I have always loved to travel! And wither my journey is by plane or just picking up a book and going to Hemingway’s Paris, Gabaldon’s Scotland, or Burke’s Louisiana I relish the process of being transported to another place, and in some cases time.
I recently read “Description & Setting…” by Ron Rozelle. Mr. Rozelle believes that “…fiction has to have a setting rich enough to match the story you intend to tell. It must be believable and sufficiently described to be as real for your reader as the rooms they are sitting in when reading it.” My ultimate goal, for readers to see what I saw when I created my story world.
So put on your walking shoes, and don’t forget your umbrella. This morning I’m taking you on a tour of Dublin through the eyes of Kenna Gordon.
“Kate walked along the streets of Dublin, carefully following the directions Sean had given her. Patrick’s home was located in an area of the city rich in Georgian history. Red brick buildings with brightly colored doors lined the streets like soldiers standing at attention. The lush green courtyard was a tranquil oasis in the middle of the cities hustle and bustle. Kate began carefully reading the addresses posted on each door until she came to number 30 Mountjoy Square. She hesitated for a moment before opening the large red door and climbing the stairs to Patrick’s apartment; her apprehension grew with each step until she reached his door—and knocked.” –“The Last Rose of Summer” by Kenna Gordon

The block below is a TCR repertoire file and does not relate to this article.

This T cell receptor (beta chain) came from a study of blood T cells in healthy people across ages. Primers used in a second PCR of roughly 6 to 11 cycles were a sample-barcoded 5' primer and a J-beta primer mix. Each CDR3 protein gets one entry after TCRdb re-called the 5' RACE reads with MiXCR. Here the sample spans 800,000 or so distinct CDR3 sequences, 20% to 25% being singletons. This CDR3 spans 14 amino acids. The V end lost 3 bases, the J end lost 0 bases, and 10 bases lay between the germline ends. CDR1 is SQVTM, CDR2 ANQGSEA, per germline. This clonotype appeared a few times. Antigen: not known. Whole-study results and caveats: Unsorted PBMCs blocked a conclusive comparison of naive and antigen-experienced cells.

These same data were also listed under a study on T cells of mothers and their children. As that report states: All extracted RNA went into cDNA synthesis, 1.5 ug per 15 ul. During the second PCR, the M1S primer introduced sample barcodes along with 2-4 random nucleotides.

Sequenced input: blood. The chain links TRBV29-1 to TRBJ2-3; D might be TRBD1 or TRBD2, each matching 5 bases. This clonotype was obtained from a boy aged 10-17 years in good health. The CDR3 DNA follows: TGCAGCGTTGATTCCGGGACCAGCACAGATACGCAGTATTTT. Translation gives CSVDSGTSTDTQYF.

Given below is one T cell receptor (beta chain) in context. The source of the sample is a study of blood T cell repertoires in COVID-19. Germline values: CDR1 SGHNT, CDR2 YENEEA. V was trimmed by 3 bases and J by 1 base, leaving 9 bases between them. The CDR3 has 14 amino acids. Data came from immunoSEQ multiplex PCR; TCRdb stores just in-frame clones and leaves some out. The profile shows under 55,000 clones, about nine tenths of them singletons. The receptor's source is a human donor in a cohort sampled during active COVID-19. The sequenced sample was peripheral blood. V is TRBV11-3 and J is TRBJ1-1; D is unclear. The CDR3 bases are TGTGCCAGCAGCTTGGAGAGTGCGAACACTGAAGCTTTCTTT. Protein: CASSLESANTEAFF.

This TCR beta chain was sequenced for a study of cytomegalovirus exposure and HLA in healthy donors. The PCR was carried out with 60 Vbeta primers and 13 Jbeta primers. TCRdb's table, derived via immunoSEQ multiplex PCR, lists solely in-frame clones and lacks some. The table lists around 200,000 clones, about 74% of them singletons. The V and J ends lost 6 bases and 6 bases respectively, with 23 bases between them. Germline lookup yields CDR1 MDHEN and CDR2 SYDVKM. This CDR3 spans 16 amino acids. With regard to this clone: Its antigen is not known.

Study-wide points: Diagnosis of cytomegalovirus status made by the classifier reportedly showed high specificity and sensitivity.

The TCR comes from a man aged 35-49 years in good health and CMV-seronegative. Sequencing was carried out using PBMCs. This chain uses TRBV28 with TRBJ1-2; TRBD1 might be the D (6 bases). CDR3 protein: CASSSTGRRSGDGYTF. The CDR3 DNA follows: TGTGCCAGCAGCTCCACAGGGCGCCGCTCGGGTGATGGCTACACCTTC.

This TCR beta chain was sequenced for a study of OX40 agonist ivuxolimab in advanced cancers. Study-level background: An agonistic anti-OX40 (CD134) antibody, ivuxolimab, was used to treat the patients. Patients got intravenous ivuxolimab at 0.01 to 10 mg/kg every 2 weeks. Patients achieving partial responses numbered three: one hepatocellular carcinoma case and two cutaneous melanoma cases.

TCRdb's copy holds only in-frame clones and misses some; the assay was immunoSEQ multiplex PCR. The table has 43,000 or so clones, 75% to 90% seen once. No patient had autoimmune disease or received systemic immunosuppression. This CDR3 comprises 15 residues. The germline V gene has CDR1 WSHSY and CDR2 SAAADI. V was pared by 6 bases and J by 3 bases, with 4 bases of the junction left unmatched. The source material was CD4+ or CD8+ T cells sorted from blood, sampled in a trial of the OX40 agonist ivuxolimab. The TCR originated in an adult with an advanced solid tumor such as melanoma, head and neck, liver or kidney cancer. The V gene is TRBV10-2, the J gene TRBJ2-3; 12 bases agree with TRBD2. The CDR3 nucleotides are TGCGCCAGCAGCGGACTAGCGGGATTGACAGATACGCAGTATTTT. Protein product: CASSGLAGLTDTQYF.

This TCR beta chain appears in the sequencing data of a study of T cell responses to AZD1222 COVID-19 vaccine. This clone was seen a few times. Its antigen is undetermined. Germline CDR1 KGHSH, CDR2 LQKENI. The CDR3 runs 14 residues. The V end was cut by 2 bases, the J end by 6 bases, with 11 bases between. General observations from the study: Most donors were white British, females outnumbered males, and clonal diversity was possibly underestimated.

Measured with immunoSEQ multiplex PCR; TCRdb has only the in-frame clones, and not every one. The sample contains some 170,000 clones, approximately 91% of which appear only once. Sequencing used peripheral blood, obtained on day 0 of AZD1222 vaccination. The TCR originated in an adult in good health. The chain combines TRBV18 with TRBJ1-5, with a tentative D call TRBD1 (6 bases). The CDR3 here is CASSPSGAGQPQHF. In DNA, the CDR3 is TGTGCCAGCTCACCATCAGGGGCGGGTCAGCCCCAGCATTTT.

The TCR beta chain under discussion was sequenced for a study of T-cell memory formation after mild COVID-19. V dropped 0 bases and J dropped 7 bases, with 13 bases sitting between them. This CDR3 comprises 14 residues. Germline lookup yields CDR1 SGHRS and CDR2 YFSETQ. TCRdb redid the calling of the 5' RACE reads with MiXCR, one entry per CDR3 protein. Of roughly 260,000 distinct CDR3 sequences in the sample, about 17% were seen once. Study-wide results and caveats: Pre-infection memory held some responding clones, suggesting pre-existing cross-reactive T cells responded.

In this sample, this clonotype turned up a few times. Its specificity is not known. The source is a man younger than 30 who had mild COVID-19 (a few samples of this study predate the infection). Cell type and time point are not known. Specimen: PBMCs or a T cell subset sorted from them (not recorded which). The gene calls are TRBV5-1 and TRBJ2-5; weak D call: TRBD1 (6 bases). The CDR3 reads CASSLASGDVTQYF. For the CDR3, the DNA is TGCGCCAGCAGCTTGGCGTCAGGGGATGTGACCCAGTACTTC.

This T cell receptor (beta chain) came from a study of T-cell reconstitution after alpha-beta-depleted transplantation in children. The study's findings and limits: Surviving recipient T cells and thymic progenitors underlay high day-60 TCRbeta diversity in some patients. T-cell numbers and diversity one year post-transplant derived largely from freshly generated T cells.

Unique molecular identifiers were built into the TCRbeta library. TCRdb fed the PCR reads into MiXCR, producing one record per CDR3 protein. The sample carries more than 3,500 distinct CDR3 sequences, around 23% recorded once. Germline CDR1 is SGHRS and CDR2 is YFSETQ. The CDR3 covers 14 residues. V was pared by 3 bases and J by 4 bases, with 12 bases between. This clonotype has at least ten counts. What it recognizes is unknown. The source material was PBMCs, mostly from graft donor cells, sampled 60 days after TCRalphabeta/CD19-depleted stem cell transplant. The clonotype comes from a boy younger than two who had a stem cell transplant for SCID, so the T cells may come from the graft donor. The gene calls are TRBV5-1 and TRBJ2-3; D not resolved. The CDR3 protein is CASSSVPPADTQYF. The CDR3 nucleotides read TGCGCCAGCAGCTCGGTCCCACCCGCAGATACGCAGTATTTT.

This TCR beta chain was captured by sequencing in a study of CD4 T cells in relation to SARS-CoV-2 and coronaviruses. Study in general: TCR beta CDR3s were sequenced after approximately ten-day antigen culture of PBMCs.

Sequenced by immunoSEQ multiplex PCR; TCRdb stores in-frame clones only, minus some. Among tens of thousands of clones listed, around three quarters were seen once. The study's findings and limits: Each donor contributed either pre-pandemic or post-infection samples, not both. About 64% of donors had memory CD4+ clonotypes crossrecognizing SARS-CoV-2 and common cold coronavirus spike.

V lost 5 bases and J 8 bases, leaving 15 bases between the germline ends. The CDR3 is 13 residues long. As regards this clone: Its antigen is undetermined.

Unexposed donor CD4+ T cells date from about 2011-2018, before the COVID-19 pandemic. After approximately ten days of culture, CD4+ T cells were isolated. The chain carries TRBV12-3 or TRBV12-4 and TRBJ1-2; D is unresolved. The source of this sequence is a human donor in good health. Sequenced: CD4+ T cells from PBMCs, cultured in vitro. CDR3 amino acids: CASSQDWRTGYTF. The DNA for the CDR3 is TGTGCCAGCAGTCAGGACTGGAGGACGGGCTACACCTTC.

The evening had been perfect; Sean thought as he sat in his room looking out over the River Liffey. Sean admired the emerald lights that shimmered off the water underneath the O’Donovan Bridge and thought about his time with Kasey…” –“A Wild Rose in Spring” by Kenna Gordon
“He remembered a lecture she had taken him to on the significance; past, present, and future, of the historic Georgian squares of Dublin. They talked about the houses he walked by every day on his way to work. Their elaborate wrought iron and colorful doors adorned with ornate brass knockers now took on a new meaning for Sean. On Sunday afternoons, when there was nothing to do, the two of them would go on walking tours of the city, and Kay would point out architectural details. To most Dubliners, the Georgian streetscapes seemed uniform, but Kasey taught him to look for the unique particulars in each home that lined the square. The opulent fanlights, detailed architraves, and individual balconies made each one as exceptional as the next.” –“A Wild Rose in Spring” by Kenna Gordon
The Ha’penny Bridge (officially known as the Liffey bridge). The place where Kathleen Sinead Murphy and Patrick O’Connor first kiss. –“Winters White Rose” by Kenna Gordon
I hope you enjoyed the journey! Cheers, Kenna